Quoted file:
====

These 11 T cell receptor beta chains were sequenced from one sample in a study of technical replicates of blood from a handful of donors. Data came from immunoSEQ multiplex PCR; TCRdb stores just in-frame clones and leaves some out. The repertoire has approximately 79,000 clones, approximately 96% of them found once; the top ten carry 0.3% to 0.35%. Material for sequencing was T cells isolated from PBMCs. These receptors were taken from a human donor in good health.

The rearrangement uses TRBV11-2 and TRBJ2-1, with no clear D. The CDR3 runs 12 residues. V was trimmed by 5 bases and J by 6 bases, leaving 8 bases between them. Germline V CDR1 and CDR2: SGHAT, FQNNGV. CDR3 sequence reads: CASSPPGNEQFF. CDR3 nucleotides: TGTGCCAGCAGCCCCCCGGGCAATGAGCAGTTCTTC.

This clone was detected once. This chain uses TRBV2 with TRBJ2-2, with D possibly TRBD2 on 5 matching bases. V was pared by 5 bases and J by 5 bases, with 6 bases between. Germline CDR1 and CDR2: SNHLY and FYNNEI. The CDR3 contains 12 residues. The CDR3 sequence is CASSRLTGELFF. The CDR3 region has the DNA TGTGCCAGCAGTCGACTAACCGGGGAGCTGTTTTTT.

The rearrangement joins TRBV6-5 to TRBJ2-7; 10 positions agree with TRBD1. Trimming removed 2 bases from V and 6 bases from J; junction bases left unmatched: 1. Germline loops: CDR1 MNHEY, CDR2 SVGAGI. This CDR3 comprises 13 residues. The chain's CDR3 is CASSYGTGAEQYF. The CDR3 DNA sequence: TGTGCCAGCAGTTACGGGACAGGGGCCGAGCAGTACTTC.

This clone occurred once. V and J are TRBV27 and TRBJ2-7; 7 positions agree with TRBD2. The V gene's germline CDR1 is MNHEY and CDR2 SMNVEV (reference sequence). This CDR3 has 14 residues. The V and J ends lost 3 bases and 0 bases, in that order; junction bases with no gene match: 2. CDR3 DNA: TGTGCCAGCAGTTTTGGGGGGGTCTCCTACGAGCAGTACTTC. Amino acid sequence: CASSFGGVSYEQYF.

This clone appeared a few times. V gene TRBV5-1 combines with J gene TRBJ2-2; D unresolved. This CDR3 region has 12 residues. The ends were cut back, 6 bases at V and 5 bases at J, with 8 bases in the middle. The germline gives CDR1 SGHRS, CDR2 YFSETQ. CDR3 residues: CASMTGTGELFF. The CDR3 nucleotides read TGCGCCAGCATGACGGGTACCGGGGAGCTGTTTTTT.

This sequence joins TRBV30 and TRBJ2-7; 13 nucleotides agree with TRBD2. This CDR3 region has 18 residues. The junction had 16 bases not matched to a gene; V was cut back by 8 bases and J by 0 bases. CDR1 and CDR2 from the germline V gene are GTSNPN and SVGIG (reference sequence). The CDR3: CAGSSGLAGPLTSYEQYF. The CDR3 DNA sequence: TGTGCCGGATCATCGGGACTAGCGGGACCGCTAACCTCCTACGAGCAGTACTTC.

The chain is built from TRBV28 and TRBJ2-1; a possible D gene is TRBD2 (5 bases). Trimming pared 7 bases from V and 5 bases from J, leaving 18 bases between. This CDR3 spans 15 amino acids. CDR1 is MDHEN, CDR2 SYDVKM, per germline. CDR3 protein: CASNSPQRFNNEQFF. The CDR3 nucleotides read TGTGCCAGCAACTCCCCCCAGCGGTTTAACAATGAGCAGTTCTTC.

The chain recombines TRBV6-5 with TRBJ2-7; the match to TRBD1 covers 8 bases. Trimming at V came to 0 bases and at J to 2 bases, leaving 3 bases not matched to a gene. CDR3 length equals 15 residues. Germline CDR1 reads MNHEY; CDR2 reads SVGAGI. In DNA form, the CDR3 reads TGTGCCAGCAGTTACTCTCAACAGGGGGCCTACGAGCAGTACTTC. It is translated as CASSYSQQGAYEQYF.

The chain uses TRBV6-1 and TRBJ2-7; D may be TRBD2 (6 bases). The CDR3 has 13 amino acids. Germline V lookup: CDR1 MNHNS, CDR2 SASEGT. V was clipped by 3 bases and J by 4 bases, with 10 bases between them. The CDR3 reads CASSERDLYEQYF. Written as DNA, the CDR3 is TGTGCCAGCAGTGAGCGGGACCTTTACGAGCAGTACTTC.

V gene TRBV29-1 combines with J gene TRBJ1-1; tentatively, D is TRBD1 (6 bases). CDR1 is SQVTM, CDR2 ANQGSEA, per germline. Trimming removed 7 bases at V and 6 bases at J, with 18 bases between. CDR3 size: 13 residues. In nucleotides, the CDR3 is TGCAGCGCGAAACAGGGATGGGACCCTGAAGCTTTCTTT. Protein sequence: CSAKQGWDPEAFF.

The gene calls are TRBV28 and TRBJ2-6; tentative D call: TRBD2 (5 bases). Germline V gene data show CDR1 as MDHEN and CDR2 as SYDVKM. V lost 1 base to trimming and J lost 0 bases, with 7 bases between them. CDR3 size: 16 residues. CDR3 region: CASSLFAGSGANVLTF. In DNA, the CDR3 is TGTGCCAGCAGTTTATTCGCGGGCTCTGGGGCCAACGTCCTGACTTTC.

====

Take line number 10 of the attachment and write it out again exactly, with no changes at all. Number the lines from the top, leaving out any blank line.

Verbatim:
The chain uses TRBV6-1 and TRBJ2-7; D may be TRBD2 (6 bases). The CDR3 has 13 amino acids. Germline V lookup: CDR1 MNHNS, CDR2 SASEGT. V was clipped by 3 bases and J by 4 bases, with 10 bases between them. The CDR3 reads CASSERDLYEQYF. Written as DNA, the CDR3 is TGTGCCAGCAGTGAGCGGGACCTTTACGAGCAGTACTTC.